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Theory of War Paperback


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Product Details

  • Paperback
  • Publisher: Ballantine Books
  • Language: English
  • ISBN-10: 0449909131
  • ISBN-13: 978-0449909133
  • Product Dimensions: 21.6 x 14.3 x 1.7 cm
  • Shipping Weight: 227 g
  • Average Customer Review: 3.7 out of 5 stars  See all reviews (7 customer reviews)

Customer Reviews

3.7 out of 5 stars
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Format: Paperback
The narrator of this novel, Malory Carrick, an American woman residing in Britain who returns home to visit her uncle Atlas and to learn the true story of her grandfather from his diaries who had been a "boughten boy" just after the American Civil War. Her grandfather Jonathan Carrick, a white boy is sold into slavery at age 4 for fifteen dollars to a struggling brutal Kansas Tobacco farmer Alvah Stoke. Jonathan lived his adolescence working endlessly at planting, harvesting, picking off tabacco worms, wrapping tobacco plugs, and his ultimate humiliation, getting beat and bullied by his vicious tormentor Stroke's son, George. To the Stoke family Jonathan was " an animal that you need just need to break", but the hatred towards George grew till Jonathan couldn't take anymore and beat him till he was surely dead, then he escaped at the age of 16 taking the Trans. Continental to Denver to finally be free. Twenty years later Jonathan gets an education he has always wanted and soon after he marries, has 4 kids, and becomes a successful farmer. However, he neither forgot nor forgave the past. Soon after he finds out that George Stoke is alive and well as the US Senator now a "fat, cobra of a politician" he becomes Jonathan's target once again.
Joan Brady writes the story with such feeling and heart about her grandfather that it touched me as well. Jonathan Carrick's story is unusual because he was a white slave, which made it more interesting for me to read because you don't hear of cases such as these. The story about Jonathan's life made a serious impact on her family through out the generations and it made me realize how important your families history is. I think Joan Brady did a good job making Jonathan's history one everyone will remember.
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Format: Paperback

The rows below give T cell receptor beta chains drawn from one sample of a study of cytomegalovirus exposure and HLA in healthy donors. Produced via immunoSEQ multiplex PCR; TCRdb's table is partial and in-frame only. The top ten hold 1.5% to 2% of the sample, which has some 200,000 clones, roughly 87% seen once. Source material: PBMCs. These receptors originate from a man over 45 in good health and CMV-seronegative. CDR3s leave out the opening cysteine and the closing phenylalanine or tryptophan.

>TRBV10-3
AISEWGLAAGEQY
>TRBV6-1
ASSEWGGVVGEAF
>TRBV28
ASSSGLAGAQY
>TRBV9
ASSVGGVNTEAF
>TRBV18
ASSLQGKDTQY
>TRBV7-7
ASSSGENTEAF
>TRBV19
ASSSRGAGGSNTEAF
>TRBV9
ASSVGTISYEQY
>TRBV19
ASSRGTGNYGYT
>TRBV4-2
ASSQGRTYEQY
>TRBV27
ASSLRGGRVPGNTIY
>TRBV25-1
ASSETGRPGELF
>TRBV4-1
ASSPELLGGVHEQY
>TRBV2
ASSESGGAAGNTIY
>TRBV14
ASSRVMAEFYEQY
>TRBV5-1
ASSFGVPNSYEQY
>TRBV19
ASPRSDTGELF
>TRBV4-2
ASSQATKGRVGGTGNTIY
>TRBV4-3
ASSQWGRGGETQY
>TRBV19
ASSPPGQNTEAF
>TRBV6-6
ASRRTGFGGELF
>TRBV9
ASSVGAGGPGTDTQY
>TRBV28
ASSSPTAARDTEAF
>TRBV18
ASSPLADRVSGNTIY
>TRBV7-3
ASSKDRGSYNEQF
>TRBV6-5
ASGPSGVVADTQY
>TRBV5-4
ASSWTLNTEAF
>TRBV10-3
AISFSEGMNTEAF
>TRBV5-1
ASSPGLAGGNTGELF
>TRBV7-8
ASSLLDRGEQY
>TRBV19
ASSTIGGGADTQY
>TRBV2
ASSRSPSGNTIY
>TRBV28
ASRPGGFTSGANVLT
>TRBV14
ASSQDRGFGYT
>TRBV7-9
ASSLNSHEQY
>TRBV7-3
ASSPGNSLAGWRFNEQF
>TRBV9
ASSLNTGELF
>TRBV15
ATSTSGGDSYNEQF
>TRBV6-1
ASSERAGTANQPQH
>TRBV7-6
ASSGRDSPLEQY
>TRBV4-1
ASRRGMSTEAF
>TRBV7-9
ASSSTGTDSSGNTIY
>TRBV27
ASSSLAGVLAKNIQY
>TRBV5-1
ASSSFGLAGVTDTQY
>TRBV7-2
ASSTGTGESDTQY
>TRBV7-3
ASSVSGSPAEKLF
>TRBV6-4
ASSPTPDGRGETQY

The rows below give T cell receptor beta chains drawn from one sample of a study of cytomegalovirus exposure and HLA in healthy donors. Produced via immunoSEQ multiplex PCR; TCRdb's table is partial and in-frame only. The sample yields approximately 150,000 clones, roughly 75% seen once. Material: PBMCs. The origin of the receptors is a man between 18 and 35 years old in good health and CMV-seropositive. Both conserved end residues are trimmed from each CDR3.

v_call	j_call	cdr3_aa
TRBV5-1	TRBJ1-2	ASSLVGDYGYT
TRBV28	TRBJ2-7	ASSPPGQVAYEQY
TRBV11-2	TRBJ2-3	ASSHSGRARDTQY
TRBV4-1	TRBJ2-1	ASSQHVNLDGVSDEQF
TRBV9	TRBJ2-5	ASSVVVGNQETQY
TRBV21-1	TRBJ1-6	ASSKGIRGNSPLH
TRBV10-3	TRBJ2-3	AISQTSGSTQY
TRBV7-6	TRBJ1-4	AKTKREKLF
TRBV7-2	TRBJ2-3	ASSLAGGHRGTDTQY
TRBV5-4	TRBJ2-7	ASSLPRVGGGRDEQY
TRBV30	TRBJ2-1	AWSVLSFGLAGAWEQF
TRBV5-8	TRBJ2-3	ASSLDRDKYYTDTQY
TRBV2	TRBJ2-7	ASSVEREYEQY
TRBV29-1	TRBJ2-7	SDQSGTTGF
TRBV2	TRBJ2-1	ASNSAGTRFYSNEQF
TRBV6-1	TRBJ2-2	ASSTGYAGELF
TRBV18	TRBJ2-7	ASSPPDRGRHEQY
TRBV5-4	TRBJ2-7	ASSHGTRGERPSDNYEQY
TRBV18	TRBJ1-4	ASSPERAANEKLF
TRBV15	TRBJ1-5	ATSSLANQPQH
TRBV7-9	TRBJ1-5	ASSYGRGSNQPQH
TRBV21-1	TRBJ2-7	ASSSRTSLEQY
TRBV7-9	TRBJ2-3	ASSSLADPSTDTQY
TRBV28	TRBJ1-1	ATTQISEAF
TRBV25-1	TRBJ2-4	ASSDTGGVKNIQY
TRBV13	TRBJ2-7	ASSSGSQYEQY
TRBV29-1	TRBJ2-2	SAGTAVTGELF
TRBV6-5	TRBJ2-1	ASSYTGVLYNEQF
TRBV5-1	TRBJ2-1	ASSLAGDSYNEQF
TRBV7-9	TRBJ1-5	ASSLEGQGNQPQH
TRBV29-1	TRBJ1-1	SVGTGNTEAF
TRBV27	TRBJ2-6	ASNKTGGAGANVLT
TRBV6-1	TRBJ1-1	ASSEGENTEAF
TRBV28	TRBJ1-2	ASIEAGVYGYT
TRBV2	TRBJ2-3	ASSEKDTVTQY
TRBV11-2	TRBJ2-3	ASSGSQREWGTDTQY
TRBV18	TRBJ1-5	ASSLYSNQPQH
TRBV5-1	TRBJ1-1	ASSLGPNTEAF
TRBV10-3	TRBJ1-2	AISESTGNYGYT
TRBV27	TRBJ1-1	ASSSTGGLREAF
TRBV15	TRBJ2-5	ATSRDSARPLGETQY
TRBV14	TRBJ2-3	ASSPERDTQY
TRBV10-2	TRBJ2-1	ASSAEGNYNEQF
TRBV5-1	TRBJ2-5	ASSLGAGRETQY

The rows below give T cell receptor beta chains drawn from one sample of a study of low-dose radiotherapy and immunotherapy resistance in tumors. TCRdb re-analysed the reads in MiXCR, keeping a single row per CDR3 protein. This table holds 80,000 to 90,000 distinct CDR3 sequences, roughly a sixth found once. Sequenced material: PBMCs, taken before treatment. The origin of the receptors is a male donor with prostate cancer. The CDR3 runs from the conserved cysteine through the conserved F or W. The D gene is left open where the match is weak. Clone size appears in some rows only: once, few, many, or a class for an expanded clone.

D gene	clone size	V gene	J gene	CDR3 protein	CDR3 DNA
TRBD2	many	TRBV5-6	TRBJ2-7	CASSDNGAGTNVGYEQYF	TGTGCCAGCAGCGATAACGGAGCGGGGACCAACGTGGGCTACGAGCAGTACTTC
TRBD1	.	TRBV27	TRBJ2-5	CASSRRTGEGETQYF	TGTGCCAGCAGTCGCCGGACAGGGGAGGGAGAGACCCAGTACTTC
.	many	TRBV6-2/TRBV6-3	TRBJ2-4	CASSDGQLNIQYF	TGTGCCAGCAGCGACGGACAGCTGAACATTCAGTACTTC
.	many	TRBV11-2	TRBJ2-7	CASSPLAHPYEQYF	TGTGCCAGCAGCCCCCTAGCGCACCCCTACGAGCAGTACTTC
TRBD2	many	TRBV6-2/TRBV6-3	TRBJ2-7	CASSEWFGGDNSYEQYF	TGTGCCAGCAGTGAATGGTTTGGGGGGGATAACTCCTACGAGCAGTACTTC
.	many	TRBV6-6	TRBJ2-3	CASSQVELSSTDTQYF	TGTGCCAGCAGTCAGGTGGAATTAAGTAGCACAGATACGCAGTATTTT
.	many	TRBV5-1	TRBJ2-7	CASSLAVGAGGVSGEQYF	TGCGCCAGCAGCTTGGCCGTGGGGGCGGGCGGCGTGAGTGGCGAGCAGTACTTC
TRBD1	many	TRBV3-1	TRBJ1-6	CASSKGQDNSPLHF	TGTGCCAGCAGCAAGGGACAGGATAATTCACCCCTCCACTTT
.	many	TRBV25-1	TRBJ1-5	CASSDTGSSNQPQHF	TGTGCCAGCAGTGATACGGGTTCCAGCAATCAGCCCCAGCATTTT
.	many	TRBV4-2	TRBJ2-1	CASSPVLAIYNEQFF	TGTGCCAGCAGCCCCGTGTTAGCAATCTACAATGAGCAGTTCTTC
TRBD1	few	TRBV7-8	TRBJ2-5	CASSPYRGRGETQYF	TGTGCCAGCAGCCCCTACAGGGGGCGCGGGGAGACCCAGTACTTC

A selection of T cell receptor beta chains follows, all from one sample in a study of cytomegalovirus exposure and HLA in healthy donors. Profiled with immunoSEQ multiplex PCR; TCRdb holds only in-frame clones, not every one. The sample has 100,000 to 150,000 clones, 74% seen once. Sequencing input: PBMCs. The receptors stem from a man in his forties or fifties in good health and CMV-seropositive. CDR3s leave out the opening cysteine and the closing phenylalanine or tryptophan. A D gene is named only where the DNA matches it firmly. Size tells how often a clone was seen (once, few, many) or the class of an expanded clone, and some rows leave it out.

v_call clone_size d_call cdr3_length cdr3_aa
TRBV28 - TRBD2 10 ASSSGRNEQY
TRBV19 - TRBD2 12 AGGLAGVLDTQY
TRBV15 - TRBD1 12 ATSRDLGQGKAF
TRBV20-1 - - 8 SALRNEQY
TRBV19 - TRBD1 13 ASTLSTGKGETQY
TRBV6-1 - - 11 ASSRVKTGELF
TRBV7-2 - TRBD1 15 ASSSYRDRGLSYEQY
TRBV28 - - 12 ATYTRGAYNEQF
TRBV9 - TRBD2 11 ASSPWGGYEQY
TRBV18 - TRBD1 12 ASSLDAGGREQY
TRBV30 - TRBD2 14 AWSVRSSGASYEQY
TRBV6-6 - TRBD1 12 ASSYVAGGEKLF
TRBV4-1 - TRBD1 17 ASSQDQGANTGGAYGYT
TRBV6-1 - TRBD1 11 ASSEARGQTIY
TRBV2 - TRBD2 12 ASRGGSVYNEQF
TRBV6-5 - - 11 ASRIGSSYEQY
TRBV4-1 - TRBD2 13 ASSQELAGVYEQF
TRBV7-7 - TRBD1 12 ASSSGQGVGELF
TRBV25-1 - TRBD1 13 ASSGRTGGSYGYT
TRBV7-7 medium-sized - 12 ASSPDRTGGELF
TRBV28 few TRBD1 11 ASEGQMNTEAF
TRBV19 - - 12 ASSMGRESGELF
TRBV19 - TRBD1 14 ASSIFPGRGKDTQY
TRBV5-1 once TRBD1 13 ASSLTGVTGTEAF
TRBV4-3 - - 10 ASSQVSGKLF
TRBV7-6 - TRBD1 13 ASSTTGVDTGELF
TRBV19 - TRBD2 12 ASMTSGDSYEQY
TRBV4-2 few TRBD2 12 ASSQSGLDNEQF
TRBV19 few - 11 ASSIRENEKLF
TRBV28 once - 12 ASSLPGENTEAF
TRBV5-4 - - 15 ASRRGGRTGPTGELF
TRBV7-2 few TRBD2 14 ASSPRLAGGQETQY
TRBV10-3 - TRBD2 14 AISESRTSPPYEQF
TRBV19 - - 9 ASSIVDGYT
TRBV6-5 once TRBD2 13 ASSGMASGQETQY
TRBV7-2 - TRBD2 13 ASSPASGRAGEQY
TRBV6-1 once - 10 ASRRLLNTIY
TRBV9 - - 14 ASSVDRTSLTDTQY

This is a tale of white slavery in 19th century America with a part-claim to authenticity, featuring many nice observations, descriptions and anecdotes. Some reviewer compared this book to Jack London, which has its merits - and whenever Brady tells her story like London would she is at her best. There are many memorable incidents, and the main protagonist's fate is drawing the reader in. When Jonathan makes his appearance as a small and babbling boy with a natural talent for invention, the novel is taking off. The descriptions of 19th century farmlife, of pioneers' Denver or the first visit to a brothel are really well done. Still I was not completely happy with this book. The fictitious narrator, a grand-daughter of Jonathan, jumps back and forth in time, rather obtrusively showing that slavery not only managed to destroy Jonathan's life but that of his children and childrens' children as well. Brady gives these characters room enough to disrupt the main story but not enough to make them really interesting. The novel seems to be a mixture of fiction and authentic biography which does not really work out in the end. "Theory of War" is a rewarding read, no doubt, but rather for its many well-executed scenes than as a whole.
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By A Customer on April 13 1999
Format: Paperback
I found Brady's "pseudo memoir" of her grandfather's life boring. I think she had a good idea in terms of interweaving Clausewitz into a narrative of slavery, but it didn't work for me; Brady throws in a quote from time to time and that's about it in terms of the analogy she's trying (I think) to draw. I didn't like the irascible narrator, the writing was not that good, the description lacked convincing details (and at times even sufficient details to understand what was happening), motivations of characters were never addressed. All in all, disappointing.
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Format: Paperback
I was fascinated by the way Brady traced the stain of Jonathan's experience through the lives of his children and grandchildren. Without knowing why, they replicated his dysfunctional understanding of human interaction, over and over again: failed relationships, crippling depression, emotional escapism, and stunted personal growth. We are each of us the sum of our predecessors' experiences, whether we like it or not.
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